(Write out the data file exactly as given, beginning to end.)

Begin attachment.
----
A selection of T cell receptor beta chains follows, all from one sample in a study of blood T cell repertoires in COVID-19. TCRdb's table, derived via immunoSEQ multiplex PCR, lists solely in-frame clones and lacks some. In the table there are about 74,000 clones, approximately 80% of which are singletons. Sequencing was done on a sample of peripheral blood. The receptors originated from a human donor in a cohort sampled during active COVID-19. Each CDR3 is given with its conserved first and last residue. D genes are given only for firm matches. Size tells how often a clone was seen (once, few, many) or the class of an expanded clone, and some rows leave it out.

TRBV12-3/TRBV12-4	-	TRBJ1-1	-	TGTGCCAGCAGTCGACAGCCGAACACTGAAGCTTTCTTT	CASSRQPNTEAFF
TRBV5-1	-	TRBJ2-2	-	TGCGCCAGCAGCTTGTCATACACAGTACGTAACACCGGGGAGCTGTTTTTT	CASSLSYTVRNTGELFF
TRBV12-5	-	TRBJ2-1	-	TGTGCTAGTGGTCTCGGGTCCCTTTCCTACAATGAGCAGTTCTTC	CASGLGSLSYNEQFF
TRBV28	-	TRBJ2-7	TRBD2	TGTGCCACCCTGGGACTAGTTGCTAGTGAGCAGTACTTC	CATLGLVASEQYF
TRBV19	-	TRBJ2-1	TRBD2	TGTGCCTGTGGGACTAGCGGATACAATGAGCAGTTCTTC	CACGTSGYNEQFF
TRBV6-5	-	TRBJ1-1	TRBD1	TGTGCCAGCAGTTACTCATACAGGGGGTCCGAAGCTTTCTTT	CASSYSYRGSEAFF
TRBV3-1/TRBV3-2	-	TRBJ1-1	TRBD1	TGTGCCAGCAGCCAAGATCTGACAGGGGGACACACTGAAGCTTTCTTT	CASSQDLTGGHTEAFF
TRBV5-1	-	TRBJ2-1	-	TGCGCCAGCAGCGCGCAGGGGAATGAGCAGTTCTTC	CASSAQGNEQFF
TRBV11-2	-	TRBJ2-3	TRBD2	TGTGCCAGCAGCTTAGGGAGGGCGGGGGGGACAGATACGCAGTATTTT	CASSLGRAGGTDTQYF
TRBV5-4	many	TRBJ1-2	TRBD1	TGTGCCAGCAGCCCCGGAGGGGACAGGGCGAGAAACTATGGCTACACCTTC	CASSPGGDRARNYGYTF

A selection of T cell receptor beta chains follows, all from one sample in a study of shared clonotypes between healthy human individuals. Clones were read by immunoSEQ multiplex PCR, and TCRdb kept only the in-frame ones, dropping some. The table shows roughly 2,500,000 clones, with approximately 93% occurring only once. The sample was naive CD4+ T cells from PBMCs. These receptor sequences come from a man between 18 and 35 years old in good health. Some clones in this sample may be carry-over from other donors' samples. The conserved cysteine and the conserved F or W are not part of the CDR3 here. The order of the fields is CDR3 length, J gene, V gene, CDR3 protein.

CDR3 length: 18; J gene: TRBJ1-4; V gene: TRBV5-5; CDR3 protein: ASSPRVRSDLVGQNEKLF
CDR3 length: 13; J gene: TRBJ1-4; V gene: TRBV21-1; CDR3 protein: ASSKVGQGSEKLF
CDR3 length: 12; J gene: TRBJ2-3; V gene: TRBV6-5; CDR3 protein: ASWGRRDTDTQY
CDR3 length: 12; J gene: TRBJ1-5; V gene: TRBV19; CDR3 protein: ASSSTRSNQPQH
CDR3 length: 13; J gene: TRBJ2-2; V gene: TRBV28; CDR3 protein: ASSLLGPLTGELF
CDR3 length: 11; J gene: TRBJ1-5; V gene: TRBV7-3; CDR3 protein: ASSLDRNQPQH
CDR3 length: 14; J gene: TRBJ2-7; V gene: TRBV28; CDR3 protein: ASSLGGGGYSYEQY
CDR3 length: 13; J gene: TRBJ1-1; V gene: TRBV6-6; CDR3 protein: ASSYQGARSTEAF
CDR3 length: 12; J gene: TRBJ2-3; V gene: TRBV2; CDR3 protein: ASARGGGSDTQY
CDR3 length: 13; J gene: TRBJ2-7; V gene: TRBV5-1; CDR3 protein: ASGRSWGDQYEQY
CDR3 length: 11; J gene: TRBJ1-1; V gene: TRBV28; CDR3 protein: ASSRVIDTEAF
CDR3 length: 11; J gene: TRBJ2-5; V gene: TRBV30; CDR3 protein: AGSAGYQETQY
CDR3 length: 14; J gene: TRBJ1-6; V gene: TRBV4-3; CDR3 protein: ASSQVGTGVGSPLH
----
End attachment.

A selection of T cell receptor beta chains follows, all from one sample in a study of blood T cell repertoires in COVID-19. TCRdb's table, derived via immunoSEQ multiplex PCR, lists solely in-frame clones and lacks some. In the table there are about 74,000 clones, approximately 80% of which are singletons. Sequencing was done on a sample of peripheral blood. The receptors originated from a human donor in a cohort sampled during active COVID-19. Each CDR3 is given with its conserved first and last residue. D genes are given only for firm matches. Size tells how often a clone was seen (once, few, many) or the class of an expanded clone, and some rows leave it out.

TRBV12-3/TRBV12-4	-	TRBJ1-1	-	TGTGCCAGCAGTCGACAGCCGAACACTGAAGCTTTCTTT	CASSRQPNTEAFF
TRBV5-1	-	TRBJ2-2	-	TGCGCCAGCAGCTTGTCATACACAGTACGTAACACCGGGGAGCTGTTTTTT	CASSLSYTVRNTGELFF
TRBV12-5	-	TRBJ2-1	-	TGTGCTAGTGGTCTCGGGTCCCTTTCCTACAATGAGCAGTTCTTC	CASGLGSLSYNEQFF
TRBV28	-	TRBJ2-7	TRBD2	TGTGCCACCCTGGGACTAGTTGCTAGTGAGCAGTACTTC	CATLGLVASEQYF
TRBV19	-	TRBJ2-1	TRBD2	TGTGCCTGTGGGACTAGCGGATACAATGAGCAGTTCTTC	CACGTSGYNEQFF
TRBV6-5	-	TRBJ1-1	TRBD1	TGTGCCAGCAGTTACTCATACAGGGGGTCCGAAGCTTTCTTT	CASSYSYRGSEAFF
TRBV3-1/TRBV3-2	-	TRBJ1-1	TRBD1	TGTGCCAGCAGCCAAGATCTGACAGGGGGACACACTGAAGCTTTCTTT	CASSQDLTGGHTEAFF
TRBV5-1	-	TRBJ2-1	-	TGCGCCAGCAGCGCGCAGGGGAATGAGCAGTTCTTC	CASSAQGNEQFF
TRBV11-2	-	TRBJ2-3	TRBD2	TGTGCCAGCAGCTTAGGGAGGGCGGGGGGGACAGATACGCAGTATTTT	CASSLGRAGGTDTQYF
TRBV5-4	many	TRBJ1-2	TRBD1	TGTGCCAGCAGCCCCGGAGGGGACAGGGCGAGAAACTATGGCTACACCTTC	CASSPGGDRARNYGYTF

A selection of T cell receptor beta chains follows, all from one sample in a study of shared clonotypes between healthy human individuals. Clones were read by immunoSEQ multiplex PCR, and TCRdb kept only the in-frame ones, dropping some. The table shows roughly 2,500,000 clones, with approximately 93% occurring only once. The sample was naive CD4+ T cells from PBMCs. These receptor sequences come from a man between 18 and 35 years old in good health. Some clones in this sample may be carry-over from other donors' samples. The conserved cysteine and the conserved F or W are not part of the CDR3 here. The order of the fields is CDR3 length, J gene, V gene, CDR3 protein.

CDR3 length: 18; J gene: TRBJ1-4; V gene: TRBV5-5; CDR3 protein: ASSPRVRSDLVGQNEKLF
CDR3 length: 13; J gene: TRBJ1-4; V gene: TRBV21-1; CDR3 protein: ASSKVGQGSEKLF
CDR3 length: 12; J gene: TRBJ2-3; V gene: TRBV6-5; CDR3 protein: ASWGRRDTDTQY
CDR3 length: 12; J gene: TRBJ1-5; V gene: TRBV19; CDR3 protein: ASSSTRSNQPQH
CDR3 length: 13; J gene: TRBJ2-2; V gene: TRBV28; CDR3 protein: ASSLLGPLTGELF
CDR3 length: 11; J gene: TRBJ1-5; V gene: TRBV7-3; CDR3 protein: ASSLDRNQPQH
CDR3 length: 14; J gene: TRBJ2-7; V gene: TRBV28; CDR3 protein: ASSLGGGGYSYEQY
CDR3 length: 13; J gene: TRBJ1-1; V gene: TRBV6-6; CDR3 protein: ASSYQGARSTEAF
CDR3 length: 12; J gene: TRBJ2-3; V gene: TRBV2; CDR3 protein: ASARGGGSDTQY
CDR3 length: 13; J gene: TRBJ2-7; V gene: TRBV5-1; CDR3 protein: ASGRSWGDQYEQY
CDR3 length: 11; J gene: TRBJ1-1; V gene: TRBV28; CDR3 protein: ASSRVIDTEAF
CDR3 length: 11; J gene: TRBJ2-5; V gene: TRBV30; CDR3 protein: AGSAGYQETQY
CDR3 length: 14; J gene: TRBJ1-6; V gene: TRBV4-3; CDR3 protein: ASSQVGTGVGSPLH